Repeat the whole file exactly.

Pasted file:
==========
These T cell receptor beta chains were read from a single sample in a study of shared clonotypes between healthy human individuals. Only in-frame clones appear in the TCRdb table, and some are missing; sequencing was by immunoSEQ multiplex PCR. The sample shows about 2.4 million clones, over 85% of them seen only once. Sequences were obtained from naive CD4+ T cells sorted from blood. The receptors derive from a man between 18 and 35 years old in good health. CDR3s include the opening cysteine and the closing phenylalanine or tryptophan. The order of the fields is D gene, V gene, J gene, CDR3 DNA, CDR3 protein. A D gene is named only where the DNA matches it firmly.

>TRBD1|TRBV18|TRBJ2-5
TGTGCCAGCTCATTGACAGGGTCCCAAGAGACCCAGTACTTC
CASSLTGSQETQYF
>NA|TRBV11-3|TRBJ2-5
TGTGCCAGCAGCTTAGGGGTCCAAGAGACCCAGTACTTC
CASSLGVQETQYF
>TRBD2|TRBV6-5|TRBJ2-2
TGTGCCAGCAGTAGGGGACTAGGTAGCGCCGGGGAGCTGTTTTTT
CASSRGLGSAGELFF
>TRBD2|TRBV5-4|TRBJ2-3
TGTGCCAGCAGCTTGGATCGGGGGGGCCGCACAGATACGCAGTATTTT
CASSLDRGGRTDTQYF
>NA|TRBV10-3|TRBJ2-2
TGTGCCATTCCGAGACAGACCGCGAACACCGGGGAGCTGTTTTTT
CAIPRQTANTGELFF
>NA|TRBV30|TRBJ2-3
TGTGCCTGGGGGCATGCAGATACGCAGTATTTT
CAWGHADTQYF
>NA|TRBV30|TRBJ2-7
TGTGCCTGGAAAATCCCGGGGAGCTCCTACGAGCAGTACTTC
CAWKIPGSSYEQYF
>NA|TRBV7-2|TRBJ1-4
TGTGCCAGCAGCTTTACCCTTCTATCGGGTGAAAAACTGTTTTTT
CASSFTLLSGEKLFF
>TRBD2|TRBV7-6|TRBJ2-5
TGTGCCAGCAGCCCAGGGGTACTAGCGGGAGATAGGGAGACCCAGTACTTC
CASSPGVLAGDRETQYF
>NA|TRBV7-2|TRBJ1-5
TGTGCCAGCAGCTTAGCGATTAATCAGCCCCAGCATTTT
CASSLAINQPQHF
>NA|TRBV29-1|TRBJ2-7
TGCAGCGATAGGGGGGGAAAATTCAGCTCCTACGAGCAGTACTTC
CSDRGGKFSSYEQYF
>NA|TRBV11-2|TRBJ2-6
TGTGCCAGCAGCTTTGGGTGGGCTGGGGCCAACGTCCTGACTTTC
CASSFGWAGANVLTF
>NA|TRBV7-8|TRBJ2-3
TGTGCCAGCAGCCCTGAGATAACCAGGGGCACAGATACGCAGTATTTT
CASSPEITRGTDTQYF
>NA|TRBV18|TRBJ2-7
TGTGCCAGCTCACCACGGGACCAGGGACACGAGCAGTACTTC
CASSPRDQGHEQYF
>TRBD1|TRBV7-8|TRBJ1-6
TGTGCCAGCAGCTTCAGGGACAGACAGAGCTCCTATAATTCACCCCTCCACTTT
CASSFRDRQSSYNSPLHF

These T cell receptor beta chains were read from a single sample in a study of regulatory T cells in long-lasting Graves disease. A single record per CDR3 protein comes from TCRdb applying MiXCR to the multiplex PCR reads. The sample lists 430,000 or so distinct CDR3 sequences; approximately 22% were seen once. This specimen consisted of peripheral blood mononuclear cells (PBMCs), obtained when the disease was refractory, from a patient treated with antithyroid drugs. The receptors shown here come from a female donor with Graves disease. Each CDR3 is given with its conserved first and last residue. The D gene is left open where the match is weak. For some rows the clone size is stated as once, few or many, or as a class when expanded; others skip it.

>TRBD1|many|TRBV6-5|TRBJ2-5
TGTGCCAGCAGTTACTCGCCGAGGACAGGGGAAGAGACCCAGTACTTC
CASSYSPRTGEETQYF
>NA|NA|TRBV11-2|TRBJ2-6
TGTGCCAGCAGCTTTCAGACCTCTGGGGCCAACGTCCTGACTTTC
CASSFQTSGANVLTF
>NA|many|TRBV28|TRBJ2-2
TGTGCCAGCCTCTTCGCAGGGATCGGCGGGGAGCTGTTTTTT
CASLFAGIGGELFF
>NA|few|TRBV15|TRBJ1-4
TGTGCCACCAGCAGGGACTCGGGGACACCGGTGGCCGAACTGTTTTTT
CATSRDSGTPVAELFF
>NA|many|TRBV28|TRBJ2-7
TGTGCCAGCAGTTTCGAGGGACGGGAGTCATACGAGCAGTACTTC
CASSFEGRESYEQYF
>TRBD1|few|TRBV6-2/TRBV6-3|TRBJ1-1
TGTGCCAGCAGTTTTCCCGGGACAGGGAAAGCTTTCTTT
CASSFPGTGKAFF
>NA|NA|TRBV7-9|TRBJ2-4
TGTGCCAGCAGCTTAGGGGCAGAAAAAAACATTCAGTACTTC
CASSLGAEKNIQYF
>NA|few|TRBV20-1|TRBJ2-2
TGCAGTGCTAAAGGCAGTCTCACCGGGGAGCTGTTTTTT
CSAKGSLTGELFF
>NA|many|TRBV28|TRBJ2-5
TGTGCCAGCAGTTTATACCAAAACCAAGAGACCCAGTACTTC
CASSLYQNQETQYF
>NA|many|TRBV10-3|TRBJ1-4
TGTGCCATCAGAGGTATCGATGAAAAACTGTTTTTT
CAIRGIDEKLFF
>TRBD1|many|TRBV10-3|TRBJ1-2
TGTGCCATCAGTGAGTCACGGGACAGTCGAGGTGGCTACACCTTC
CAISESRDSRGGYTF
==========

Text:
These T cell receptor beta chains were read from a single sample in a study of shared clonotypes between healthy human individuals. Only in-frame clones appear in the TCRdb table, and some are missing; sequencing was by immunoSEQ multiplex PCR. The sample shows about 2.4 million clones, over 85% of them seen only once. Sequences were obtained from naive CD4+ T cells sorted from blood. The receptors derive from a man between 18 and 35 years old in good health. CDR3s include the opening cysteine and the closing phenylalanine or tryptophan. The order of the fields is D gene, V gene, J gene, CDR3 DNA, CDR3 protein. A D gene is named only where the DNA matches it firmly.

>TRBD1|TRBV18|TRBJ2-5
TGTGCCAGCTCATTGACAGGGTCCCAAGAGACCCAGTACTTC
CASSLTGSQETQYF
>NA|TRBV11-3|TRBJ2-5
TGTGCCAGCAGCTTAGGGGTCCAAGAGACCCAGTACTTC
CASSLGVQETQYF
>TRBD2|TRBV6-5|TRBJ2-2
TGTGCCAGCAGTAGGGGACTAGGTAGCGCCGGGGAGCTGTTTTTT
CASSRGLGSAGELFF
>TRBD2|TRBV5-4|TRBJ2-3
TGTGCCAGCAGCTTGGATCGGGGGGGCCGCACAGATACGCAGTATTTT
CASSLDRGGRTDTQYF
>NA|TRBV10-3|TRBJ2-2
TGTGCCATTCCGAGACAGACCGCGAACACCGGGGAGCTGTTTTTT
CAIPRQTANTGELFF
>NA|TRBV30|TRBJ2-3
TGTGCCTGGGGGCATGCAGATACGCAGTATTTT
CAWGHADTQYF
>NA|TRBV30|TRBJ2-7
TGTGCCTGGAAAATCCCGGGGAGCTCCTACGAGCAGTACTTC
CAWKIPGSSYEQYF
>NA|TRBV7-2|TRBJ1-4
TGTGCCAGCAGCTTTACCCTTCTATCGGGTGAAAAACTGTTTTTT
CASSFTLLSGEKLFF
>TRBD2|TRBV7-6|TRBJ2-5
TGTGCCAGCAGCCCAGGGGTACTAGCGGGAGATAGGGAGACCCAGTACTTC
CASSPGVLAGDRETQYF
>NA|TRBV7-2|TRBJ1-5
TGTGCCAGCAGCTTAGCGATTAATCAGCCCCAGCATTTT
CASSLAINQPQHF
>NA|TRBV29-1|TRBJ2-7
TGCAGCGATAGGGGGGGAAAATTCAGCTCCTACGAGCAGTACTTC
CSDRGGKFSSYEQYF
>NA|TRBV11-2|TRBJ2-6
TGTGCCAGCAGCTTTGGGTGGGCTGGGGCCAACGTCCTGACTTTC
CASSFGWAGANVLTF
>NA|TRBV7-8|TRBJ2-3
TGTGCCAGCAGCCCTGAGATAACCAGGGGCACAGATACGCAGTATTTT
CASSPEITRGTDTQYF
>NA|TRBV18|TRBJ2-7
TGTGCCAGCTCACCACGGGACCAGGGACACGAGCAGTACTTC
CASSPRDQGHEQYF
>TRBD1|TRBV7-8|TRBJ1-6
TGTGCCAGCAGCTTCAGGGACAGACAGAGCTCCTATAATTCACCCCTCCACTTT
CASSFRDRQSSYNSPLHF

These T cell receptor beta chains were read from a single sample in a study of regulatory T cells in long-lasting Graves disease. A single record per CDR3 protein comes from TCRdb applying MiXCR to the multiplex PCR reads. The sample lists 430,000 or so distinct CDR3 sequences; approximately 22% were seen once. This specimen consisted of peripheral blood mononuclear cells (PBMCs), obtained when the disease was refractory, from a patient treated with antithyroid drugs. The receptors shown here come from a female donor with Graves disease. Each CDR3 is given with its conserved first and last residue. The D gene is left open where the match is weak. For some rows the clone size is stated as once, few or many, or as a class when expanded; others skip it.

>TRBD1|many|TRBV6-5|TRBJ2-5
TGTGCCAGCAGTTACTCGCCGAGGACAGGGGAAGAGACCCAGTACTTC
CASSYSPRTGEETQYF
>NA|NA|TRBV11-2|TRBJ2-6
TGTGCCAGCAGCTTTCAGACCTCTGGGGCCAACGTCCTGACTTTC
CASSFQTSGANVLTF
>NA|many|TRBV28|TRBJ2-2
TGTGCCAGCCTCTTCGCAGGGATCGGCGGGGAGCTGTTTTTT
CASLFAGIGGELFF
>NA|few|TRBV15|TRBJ1-4
TGTGCCACCAGCAGGGACTCGGGGACACCGGTGGCCGAACTGTTTTTT
CATSRDSGTPVAELFF
>NA|many|TRBV28|TRBJ2-7
TGTGCCAGCAGTTTCGAGGGACGGGAGTCATACGAGCAGTACTTC
CASSFEGRESYEQYF
>TRBD1|few|TRBV6-2/TRBV6-3|TRBJ1-1
TGTGCCAGCAGTTTTCCCGGGACAGGGAAAGCTTTCTTT
CASSFPGTGKAFF
>NA|NA|TRBV7-9|TRBJ2-4
TGTGCCAGCAGCTTAGGGGCAGAAAAAAACATTCAGTACTTC
CASSLGAEKNIQYF
>NA|few|TRBV20-1|TRBJ2-2
TGCAGTGCTAAAGGCAGTCTCACCGGGGAGCTGTTTTTT
CSAKGSLTGELFF
>NA|many|TRBV28|TRBJ2-5
TGTGCCAGCAGTTTATACCAAAACCAAGAGACCCAGTACTTC
CASSLYQNQETQYF
>NA|many|TRBV10-3|TRBJ1-4
TGTGCCATCAGAGGTATCGATGAAAAACTGTTTTTT
CAIRGIDEKLFF
>TRBD1|many|TRBV10-3|TRBJ1-2
TGTGCCATCAGTGAGTCACGGGACAGTCGAGGTGGCTACACCTTC
CAISESRDSRGGYTF